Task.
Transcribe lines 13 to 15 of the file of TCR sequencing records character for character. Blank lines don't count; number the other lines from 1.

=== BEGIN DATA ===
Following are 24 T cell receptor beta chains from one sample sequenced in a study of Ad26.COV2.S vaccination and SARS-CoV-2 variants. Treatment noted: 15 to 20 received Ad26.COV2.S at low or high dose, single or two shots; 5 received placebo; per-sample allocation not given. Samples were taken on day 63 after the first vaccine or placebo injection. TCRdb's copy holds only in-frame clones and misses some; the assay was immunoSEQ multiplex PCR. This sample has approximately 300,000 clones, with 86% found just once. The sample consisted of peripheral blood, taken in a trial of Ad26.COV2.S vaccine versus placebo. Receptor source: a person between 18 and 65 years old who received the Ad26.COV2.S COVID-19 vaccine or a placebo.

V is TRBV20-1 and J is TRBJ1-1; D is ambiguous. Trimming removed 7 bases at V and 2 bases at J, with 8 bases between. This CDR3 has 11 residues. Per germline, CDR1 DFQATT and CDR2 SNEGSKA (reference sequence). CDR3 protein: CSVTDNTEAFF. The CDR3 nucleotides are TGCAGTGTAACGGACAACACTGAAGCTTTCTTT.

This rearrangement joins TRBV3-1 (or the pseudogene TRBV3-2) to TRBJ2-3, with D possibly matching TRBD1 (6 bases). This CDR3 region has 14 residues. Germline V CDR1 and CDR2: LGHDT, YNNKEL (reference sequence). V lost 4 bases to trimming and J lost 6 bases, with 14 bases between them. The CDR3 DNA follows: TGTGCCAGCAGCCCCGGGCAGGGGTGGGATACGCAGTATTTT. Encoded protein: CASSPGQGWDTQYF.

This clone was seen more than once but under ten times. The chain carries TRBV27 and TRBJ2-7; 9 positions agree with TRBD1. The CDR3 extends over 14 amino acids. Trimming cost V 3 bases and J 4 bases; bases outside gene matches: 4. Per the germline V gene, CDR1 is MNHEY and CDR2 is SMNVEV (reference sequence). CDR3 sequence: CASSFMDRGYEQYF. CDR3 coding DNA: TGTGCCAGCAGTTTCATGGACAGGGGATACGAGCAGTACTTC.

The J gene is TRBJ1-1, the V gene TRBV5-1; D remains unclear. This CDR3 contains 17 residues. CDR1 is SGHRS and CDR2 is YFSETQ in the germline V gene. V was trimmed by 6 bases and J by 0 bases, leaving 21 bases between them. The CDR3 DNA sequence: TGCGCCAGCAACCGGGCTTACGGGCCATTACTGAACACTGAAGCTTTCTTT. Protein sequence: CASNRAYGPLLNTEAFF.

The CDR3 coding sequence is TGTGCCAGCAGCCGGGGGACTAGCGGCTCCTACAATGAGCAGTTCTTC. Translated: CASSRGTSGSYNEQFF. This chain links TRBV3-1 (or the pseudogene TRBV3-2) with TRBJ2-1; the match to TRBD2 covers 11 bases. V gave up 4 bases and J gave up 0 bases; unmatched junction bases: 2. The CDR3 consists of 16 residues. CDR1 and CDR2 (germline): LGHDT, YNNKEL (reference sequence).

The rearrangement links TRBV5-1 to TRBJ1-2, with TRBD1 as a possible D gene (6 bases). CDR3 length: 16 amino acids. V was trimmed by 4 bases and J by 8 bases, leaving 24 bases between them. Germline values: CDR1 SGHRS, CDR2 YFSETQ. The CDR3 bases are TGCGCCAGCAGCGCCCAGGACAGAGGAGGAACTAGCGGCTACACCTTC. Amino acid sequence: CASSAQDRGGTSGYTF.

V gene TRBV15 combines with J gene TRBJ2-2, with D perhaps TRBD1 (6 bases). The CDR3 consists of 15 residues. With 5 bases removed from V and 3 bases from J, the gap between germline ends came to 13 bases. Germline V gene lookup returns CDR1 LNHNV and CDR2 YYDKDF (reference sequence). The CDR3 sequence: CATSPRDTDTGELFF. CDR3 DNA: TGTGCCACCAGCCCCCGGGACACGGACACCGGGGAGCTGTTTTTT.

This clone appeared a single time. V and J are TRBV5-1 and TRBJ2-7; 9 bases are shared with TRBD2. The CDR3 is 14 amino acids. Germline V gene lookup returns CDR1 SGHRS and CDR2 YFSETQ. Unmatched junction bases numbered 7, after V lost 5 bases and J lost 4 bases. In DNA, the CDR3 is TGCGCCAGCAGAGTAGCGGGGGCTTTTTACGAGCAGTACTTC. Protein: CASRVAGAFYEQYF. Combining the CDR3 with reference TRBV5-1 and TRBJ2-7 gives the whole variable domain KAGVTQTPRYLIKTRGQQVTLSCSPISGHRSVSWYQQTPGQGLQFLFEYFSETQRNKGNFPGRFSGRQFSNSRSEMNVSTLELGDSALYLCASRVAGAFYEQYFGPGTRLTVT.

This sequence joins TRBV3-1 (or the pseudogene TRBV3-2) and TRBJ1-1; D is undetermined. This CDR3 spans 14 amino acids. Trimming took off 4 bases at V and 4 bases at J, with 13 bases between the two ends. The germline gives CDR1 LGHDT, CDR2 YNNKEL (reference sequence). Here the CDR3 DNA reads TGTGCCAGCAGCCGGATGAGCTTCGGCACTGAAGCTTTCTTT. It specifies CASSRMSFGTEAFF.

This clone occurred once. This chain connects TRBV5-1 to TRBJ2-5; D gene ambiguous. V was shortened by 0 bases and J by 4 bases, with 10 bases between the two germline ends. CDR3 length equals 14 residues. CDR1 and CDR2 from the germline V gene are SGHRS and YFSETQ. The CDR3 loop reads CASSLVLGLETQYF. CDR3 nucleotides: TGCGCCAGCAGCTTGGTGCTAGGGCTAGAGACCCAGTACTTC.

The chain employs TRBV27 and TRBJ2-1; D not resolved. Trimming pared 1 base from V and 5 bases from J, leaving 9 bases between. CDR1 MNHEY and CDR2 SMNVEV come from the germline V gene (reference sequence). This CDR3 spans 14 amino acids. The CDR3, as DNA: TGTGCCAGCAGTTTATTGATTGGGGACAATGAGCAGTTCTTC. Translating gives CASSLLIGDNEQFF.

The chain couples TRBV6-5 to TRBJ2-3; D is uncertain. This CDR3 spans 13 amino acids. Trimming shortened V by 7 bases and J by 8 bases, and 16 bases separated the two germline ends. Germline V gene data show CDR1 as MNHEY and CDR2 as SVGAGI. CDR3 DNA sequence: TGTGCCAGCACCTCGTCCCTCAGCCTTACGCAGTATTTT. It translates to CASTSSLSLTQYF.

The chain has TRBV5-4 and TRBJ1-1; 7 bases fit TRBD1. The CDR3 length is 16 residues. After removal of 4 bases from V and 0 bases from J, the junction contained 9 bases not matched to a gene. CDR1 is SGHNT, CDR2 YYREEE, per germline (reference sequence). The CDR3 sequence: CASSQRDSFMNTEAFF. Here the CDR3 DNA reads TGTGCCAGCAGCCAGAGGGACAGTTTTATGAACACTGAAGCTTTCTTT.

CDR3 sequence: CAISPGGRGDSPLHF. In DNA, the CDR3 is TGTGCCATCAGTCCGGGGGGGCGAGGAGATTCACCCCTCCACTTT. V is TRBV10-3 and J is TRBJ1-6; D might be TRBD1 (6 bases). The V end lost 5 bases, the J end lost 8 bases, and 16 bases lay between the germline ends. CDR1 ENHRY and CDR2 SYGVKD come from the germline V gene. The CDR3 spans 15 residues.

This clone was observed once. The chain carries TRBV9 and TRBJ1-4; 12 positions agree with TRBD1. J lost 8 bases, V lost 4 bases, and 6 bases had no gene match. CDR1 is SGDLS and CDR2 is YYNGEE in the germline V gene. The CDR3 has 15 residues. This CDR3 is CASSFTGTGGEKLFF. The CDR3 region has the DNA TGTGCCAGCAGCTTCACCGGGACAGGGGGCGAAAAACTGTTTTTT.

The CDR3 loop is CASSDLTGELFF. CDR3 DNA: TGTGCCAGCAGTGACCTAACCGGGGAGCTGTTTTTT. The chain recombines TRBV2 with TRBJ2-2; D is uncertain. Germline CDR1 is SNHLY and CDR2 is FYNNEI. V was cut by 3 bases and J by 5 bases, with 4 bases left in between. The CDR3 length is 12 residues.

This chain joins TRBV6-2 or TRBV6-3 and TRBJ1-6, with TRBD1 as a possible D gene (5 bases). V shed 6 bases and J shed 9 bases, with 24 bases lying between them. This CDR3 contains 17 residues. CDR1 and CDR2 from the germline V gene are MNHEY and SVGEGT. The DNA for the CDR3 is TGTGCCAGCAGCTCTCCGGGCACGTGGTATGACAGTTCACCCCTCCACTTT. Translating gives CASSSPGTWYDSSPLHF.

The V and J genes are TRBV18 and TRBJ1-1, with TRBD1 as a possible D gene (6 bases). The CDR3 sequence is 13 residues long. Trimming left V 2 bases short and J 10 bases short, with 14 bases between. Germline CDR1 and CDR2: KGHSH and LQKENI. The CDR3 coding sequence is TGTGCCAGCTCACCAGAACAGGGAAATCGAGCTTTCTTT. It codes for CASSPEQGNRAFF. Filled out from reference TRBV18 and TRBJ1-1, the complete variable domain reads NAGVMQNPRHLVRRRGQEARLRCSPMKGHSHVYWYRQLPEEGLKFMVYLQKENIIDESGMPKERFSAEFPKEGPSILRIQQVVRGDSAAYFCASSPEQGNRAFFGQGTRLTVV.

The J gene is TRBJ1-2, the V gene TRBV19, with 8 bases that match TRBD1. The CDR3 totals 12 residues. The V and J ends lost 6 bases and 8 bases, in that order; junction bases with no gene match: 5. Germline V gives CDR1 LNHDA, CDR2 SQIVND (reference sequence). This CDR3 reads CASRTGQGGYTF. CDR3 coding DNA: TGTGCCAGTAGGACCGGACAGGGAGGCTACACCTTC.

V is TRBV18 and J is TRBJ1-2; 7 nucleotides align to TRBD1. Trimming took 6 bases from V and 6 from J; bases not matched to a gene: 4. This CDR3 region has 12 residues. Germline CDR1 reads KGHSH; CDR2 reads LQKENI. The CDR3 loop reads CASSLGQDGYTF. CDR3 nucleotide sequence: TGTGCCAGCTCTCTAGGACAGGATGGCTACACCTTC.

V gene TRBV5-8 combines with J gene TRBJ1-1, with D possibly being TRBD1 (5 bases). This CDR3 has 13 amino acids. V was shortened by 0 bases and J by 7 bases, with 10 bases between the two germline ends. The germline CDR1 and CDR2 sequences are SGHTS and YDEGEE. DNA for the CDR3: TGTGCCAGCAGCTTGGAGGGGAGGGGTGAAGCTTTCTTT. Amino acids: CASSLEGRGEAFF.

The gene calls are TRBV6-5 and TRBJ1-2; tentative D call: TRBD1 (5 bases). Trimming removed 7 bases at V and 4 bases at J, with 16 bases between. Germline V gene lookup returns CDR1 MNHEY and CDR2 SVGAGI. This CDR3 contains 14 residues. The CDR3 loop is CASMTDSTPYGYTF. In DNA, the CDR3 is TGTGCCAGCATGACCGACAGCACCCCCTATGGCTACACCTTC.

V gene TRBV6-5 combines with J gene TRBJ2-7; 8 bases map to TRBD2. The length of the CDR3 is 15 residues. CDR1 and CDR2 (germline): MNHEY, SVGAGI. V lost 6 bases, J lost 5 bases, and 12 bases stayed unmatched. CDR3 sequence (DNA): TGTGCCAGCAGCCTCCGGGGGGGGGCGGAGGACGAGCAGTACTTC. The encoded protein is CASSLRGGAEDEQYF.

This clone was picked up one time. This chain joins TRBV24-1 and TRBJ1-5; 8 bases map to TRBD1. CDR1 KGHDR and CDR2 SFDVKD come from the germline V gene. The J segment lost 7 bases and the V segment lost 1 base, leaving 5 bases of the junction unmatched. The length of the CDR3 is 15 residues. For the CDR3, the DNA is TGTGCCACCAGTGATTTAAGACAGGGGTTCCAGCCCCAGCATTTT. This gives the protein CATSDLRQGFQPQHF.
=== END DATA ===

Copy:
The chain couples TRBV6-5 to TRBJ2-3; D is uncertain. This CDR3 spans 13 amino acids. Trimming shortened V by 7 bases and J by 8 bases, and 16 bases separated the two germline ends. Germline V gene data show CDR1 as MNHEY and CDR2 as SVGAGI. CDR3 DNA sequence: TGTGCCAGCACCTCGTCCCTCAGCCTTACGCAGTATTTT. It translates to CASTSSLSLTQYF.

The chain has TRBV5-4 and TRBJ1-1; 7 bases fit TRBD1. The CDR3 length is 16 residues. After removal of 4 bases from V and 0 bases from J, the junction contained 9 bases not matched to a gene. CDR1 is SGHNT, CDR2 YYREEE, per germline (reference sequence). The CDR3 sequence: CASSQRDSFMNTEAFF. Here the CDR3 DNA reads TGTGCCAGCAGCCAGAGGGACAGTTTTATGAACACTGAAGCTTTCTTT.

CDR3 sequence: CAISPGGRGDSPLHF. In DNA, the CDR3 is TGTGCCATCAGTCCGGGGGGGCGAGGAGATTCACCCCTCCACTTT. V is TRBV10-3 and J is TRBJ1-6; D might be TRBD1 (6 bases). The V end lost 5 bases, the J end lost 8 bases, and 16 bases lay between the germline ends. CDR1 ENHRY and CDR2 SYGVKD come from the germline V gene. The CDR3 spans 15 residues.